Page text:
The Department of Art History and Archaeology at the University of Maryland offers a master of arts and a doctor of philosophy degree within the context of a major research university.
About The Graduate Programs
The M.A. program provides a sound knowledge of art history, essential bibliography and basic methods of research. The Ph.D. program trains scholars to pursue advanced research in more specific areas of study.
Our distinguished faculty practices diverse approaches to art, archaeology and visual culture across Europe, Asia, Africa and the Americas. This provides graduate students with an extraordinary range of expertise in both scholarly and pedagogical contexts. The Washington Area Art History Consortium also allows students to take courses at affiliated area institutions. The department’s particular areas of strength include:
- Global Modern & Contemporary Art
- Digital Art History
- Art of the Americas
- African American/ African Diaspora Art
- Asian Art
- Art and Archaeology of the Ancient Mediterranean
- Early Modern Art of Northern and Southern Europe
- Visual and Material Culture Studies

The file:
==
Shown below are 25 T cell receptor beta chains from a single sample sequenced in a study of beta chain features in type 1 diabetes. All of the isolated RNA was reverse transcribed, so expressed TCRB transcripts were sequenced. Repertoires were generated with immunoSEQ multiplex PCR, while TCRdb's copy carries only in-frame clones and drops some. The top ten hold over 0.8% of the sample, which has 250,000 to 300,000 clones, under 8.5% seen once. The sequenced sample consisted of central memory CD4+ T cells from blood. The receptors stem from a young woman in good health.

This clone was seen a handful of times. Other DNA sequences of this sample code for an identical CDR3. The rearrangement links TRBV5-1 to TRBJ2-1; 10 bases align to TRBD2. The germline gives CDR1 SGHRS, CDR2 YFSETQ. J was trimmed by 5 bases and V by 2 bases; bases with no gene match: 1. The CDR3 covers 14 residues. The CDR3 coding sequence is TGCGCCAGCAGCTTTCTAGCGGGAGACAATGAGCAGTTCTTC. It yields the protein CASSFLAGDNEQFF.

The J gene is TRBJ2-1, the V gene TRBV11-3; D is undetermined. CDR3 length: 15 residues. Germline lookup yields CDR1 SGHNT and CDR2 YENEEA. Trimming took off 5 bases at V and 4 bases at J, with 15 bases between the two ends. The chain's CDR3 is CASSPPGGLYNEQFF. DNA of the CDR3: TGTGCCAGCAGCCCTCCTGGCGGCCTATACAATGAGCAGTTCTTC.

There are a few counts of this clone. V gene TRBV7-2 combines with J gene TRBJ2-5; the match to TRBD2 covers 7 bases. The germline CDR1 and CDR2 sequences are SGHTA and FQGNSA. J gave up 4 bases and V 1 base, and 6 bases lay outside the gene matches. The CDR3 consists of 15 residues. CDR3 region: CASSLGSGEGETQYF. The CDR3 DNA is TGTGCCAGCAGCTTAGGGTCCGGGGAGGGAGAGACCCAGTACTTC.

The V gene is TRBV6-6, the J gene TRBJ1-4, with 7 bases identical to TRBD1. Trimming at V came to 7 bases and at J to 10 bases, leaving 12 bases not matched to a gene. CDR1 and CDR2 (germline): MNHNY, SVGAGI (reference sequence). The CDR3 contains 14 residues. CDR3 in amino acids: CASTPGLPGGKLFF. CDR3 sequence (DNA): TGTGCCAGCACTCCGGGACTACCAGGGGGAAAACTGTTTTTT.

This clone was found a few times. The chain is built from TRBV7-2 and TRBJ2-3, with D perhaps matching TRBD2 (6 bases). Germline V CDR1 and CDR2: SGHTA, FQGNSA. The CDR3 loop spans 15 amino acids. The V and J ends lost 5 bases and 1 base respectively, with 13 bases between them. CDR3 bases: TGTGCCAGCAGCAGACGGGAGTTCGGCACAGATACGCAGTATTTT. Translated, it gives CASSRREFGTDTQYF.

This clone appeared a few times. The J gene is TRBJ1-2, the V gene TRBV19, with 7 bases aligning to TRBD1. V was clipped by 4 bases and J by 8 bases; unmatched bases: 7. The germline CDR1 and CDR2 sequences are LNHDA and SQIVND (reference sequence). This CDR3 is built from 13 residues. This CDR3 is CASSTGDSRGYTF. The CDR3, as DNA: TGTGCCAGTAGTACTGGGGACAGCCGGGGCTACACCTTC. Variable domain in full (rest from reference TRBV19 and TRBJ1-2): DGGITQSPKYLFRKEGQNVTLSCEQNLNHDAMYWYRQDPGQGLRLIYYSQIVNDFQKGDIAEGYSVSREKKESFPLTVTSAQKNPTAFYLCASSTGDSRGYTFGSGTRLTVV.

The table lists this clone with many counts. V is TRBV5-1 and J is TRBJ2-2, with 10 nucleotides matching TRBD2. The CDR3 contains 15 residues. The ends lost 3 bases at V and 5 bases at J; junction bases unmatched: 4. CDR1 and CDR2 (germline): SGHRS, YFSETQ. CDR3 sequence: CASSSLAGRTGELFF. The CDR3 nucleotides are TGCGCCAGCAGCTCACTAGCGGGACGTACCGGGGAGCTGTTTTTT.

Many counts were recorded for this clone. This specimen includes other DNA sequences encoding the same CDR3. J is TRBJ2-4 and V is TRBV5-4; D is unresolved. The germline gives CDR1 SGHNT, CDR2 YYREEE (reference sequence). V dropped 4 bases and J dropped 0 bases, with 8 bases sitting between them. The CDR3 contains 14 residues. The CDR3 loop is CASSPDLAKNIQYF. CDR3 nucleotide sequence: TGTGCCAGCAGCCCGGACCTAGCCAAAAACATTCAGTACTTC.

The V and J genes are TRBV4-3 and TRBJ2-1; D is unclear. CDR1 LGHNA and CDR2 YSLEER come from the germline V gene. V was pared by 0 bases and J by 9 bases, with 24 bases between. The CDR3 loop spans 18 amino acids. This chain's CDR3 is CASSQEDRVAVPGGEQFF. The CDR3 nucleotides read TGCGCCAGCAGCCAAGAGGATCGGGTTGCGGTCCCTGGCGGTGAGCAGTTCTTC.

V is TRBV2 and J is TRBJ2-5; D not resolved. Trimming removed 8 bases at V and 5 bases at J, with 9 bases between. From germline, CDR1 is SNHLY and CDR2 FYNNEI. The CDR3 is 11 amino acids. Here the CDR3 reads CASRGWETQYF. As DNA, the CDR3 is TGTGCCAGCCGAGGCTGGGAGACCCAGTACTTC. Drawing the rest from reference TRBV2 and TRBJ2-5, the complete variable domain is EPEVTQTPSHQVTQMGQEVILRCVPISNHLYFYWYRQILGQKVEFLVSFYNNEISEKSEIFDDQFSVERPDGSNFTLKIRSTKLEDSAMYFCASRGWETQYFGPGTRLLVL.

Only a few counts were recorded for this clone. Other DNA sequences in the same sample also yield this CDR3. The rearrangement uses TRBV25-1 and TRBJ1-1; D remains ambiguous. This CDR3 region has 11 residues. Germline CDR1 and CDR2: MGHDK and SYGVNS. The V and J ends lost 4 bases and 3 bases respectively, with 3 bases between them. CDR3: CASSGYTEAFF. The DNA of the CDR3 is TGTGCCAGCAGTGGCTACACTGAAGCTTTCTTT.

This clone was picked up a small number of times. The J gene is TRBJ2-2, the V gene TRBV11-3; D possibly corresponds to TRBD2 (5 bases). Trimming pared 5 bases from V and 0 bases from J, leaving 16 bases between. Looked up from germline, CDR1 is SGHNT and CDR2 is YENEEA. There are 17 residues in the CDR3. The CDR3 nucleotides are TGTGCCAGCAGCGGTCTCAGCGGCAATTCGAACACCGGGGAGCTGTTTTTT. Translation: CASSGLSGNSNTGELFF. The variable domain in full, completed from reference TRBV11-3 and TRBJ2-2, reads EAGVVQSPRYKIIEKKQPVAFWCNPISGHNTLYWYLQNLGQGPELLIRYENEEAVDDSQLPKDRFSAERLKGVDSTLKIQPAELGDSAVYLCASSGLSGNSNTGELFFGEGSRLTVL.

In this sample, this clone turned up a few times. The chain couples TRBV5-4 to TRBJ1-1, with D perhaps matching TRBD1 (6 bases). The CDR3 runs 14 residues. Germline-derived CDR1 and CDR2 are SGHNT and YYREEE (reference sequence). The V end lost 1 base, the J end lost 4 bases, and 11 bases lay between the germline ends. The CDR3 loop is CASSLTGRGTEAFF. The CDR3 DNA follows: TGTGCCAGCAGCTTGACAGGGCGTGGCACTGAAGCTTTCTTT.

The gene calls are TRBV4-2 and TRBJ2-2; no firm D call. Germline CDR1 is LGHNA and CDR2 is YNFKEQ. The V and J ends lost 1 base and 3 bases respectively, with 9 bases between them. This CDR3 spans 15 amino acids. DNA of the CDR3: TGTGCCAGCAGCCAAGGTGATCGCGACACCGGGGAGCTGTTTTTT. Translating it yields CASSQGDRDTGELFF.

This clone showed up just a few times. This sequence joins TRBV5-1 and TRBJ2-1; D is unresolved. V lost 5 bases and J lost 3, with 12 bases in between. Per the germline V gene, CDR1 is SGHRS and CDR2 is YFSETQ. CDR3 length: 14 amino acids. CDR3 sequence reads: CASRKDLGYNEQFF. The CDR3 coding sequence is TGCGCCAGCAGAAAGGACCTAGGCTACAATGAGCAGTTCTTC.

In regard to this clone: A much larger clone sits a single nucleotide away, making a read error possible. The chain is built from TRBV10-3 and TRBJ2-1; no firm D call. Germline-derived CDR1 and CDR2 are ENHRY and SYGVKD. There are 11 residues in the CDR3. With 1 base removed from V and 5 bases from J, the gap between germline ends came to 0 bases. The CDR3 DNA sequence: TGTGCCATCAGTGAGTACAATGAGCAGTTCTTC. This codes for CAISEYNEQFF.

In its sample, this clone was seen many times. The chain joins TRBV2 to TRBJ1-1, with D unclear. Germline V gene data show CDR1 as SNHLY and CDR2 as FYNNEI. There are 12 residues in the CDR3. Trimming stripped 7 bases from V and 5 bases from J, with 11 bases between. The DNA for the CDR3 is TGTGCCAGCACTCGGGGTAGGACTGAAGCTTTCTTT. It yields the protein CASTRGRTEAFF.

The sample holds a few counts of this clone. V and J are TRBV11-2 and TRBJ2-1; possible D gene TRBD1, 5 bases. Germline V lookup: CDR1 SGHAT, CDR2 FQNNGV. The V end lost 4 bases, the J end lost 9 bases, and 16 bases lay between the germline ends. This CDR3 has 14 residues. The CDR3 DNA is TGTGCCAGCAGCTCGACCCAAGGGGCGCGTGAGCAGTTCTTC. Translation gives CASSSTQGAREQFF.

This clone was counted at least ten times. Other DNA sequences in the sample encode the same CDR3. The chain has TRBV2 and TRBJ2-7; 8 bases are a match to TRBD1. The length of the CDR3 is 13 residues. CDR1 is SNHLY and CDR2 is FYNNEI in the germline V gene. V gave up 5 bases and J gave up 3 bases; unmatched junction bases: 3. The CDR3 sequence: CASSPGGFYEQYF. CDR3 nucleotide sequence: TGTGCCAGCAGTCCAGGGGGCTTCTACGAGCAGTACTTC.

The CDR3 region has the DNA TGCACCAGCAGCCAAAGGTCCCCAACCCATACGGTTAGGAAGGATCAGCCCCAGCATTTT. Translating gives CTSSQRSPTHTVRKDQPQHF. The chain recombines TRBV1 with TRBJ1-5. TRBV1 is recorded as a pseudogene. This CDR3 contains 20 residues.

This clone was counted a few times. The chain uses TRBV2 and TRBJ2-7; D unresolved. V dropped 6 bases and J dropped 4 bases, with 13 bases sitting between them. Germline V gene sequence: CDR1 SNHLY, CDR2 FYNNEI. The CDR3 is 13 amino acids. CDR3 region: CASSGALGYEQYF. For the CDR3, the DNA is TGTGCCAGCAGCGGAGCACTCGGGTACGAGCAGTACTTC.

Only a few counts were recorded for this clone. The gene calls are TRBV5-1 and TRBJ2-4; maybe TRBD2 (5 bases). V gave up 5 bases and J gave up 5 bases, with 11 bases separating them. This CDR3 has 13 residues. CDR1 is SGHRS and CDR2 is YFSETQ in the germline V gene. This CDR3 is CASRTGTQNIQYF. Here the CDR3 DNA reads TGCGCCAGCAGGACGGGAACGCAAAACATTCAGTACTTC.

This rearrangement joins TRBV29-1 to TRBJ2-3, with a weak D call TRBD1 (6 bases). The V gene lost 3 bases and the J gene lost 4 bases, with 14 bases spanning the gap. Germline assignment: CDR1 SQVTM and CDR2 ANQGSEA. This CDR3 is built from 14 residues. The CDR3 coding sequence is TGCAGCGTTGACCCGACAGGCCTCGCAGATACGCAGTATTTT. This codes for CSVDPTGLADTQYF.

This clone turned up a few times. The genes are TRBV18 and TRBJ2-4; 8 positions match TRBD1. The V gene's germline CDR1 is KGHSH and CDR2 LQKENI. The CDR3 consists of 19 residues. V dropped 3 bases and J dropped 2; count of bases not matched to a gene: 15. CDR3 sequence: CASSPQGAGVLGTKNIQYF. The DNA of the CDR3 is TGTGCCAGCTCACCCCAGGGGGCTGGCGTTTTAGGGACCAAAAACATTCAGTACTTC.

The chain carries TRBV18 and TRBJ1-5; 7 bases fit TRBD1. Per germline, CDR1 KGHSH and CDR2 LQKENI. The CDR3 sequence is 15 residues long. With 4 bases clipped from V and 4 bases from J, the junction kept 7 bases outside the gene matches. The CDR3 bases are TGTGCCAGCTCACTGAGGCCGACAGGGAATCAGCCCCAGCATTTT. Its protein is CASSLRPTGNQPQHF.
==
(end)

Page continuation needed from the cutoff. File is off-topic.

Students enrolled in our graduate program come from a variety of academic and professional backgrounds and hold equal interest in employment within higher education and institutions including libraries, museums and galleries, or related fields such as publishing. In order to maintain its exemplary record in job placement, the department provides all Ph.D. students with the opportunity to teach undergraduate courses, actively cultivates relationships with area museums and collecting institutions (including the Center for Advanced Study in the Visual Arts at the National Gallery of Art, the Baltimore Museum of Art, the Smithsonian American Art Museum and the Phillips Collection) and regularly offers workshops in grant-writing and publishing. Students in their final year of study are eligible for the Museum Fellowship program, which allows them to gain curatorial and museum research experience at one of the many museums in Washington, D.C., and Baltimore. Graduate students also benefit from a rich array of resources on campus, including an Art Library with over 100,000 volumes, the permanent collections at the University Art Gallery and the David C. Driskell Center for the Study of Visual Art and Culture of African Americans and the African Diaspora, a hands-on study collection of archaeological objects and the Michelle Smith Collaboratory for Visual Culture.